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14
September
2020

***URGENT HELP REQUIRED***

It is up to us.

Credit  Naomi Clements – 2019 NRWC Photo Competition

We have another crisis in our hands as a direct result of COVID-19

It is the neglect of our new mothers that in the 2020 climate are separated from their parents and grandparents,

Who are leaving hospital 24 hours after giving birth

Who can not access a community mothers group because not enough babies have been born in their area yet, or because COVID restrictions won’t allow it, or because it is only available to parents with their firstborn, not their second third or sixth baby,

Whose partners have lost their jobs,

Who no longer have a job to return to after maternity leave,

Who are suffering under the stress and tension at home,

Who have not had enough sleep,

Who can not remember what they last had to eat,

Who craves the cradle of their own mother’s love and advice,

Whose heart is aching from the isolation, lack of stimulation, over remuneration, feeling overwhelmed, frustrated and anxious but truly grateful and knowingly blessed, all at the same time.

 

It is up to us.

 

The one’s who have been there, done that,

Who know how to multi-task, take short-cuts and do half-jobs, to hold and to hug,

Who are strong in their intention, who have had enough sleep to tap into commonsense,

Who have a heart of kindness and helping hands.

 

It is up to us.

 

The daily change-makers, the do-er’s, the home-makers, the brave, the privileged,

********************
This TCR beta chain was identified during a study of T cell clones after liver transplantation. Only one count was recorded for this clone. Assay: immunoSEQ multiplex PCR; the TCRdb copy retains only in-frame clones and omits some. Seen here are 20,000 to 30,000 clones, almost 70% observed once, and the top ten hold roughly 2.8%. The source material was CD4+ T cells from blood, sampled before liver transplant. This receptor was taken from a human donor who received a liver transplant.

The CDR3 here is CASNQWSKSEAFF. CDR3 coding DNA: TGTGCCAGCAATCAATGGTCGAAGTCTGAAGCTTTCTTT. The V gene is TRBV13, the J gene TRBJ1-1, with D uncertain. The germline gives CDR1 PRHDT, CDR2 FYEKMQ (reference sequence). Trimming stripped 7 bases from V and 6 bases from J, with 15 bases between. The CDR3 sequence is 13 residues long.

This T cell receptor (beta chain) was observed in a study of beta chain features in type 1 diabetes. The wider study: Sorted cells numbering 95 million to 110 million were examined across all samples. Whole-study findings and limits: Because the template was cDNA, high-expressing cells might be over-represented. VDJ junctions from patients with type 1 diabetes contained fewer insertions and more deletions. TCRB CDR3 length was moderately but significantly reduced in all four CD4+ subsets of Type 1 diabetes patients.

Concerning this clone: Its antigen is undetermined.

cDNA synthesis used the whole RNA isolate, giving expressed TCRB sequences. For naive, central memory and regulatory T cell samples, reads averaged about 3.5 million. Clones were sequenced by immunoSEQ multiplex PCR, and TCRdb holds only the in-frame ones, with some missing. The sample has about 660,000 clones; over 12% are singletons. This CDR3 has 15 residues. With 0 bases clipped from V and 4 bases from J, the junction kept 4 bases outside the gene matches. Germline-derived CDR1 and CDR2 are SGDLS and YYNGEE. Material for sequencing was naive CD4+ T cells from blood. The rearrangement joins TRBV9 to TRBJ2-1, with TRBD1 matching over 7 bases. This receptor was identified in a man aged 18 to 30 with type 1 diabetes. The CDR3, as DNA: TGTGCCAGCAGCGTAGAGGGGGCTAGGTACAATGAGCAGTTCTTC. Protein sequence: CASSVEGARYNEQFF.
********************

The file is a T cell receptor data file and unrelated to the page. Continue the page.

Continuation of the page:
To step out of our comfort zones, and wrap that mother in a blanket of love and security, to tell her that all will be well and that you’ve got her back.

 

Please don’t wait to be asked.

 

Help a mother in her home, alone in a café, alone in a park,

And know that her stillness, absence or quietness may not be an inner strength, but an internal collapse and that she is quietly praying for an Angel to appear, a sign of hope, someone else’s energy.

 

Please let this be you. 

 

When a mother comes home from the hospital less than 24 hours after giving birth, when she has other children to look after, a home to care for, a farm to look after, with no or limited support from family, friends or community health services, when their milk comes in, they are wading through sleep deprivation, or overwhelmed with what to do,

We need to step in. Help and care for these mothers. But caring for mothers is not just about talking to mothers, it's about doing work WITH  them and FOR them. We can all do a better job of supporting the diversity of mothers caring for their babies in a diverse number of ways.

 

Please let this be you.

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